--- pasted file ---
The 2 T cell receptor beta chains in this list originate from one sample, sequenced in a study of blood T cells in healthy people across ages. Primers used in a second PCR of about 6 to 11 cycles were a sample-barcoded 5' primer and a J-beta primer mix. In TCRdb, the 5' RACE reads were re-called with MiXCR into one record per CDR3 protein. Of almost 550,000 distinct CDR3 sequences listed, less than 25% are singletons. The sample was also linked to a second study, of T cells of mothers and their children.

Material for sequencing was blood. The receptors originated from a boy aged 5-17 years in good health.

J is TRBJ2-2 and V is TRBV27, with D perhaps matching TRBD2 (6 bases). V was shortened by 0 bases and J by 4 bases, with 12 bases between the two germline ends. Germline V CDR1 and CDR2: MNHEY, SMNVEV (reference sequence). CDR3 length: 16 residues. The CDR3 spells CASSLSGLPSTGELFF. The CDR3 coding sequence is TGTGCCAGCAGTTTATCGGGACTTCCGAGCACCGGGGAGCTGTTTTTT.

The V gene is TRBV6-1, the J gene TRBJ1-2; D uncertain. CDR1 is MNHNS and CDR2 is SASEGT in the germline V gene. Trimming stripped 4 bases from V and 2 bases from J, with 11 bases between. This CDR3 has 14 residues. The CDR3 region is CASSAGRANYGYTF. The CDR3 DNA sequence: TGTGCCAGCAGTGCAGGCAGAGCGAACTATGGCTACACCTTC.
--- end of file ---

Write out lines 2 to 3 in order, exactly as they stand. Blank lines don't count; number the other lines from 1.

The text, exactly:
Material for sequencing was blood. The receptors originated from a boy aged 5-17 years in good health.

J is TRBJ2-2 and V is TRBV27, with D perhaps matching TRBD2 (6 bases). V was shortened by 0 bases and J by 4 bases, with 12 bases between the two germline ends. Germline V CDR1 and CDR2: MNHEY, SMNVEV (reference sequence). CDR3 length: 16 residues. The CDR3 spells CASSLSGLPSTGELFF. The CDR3 coding sequence is TGTGCCAGCAGTTTATCGGGACTTCCGAGCACCGGGGAGCTGTTTTTT.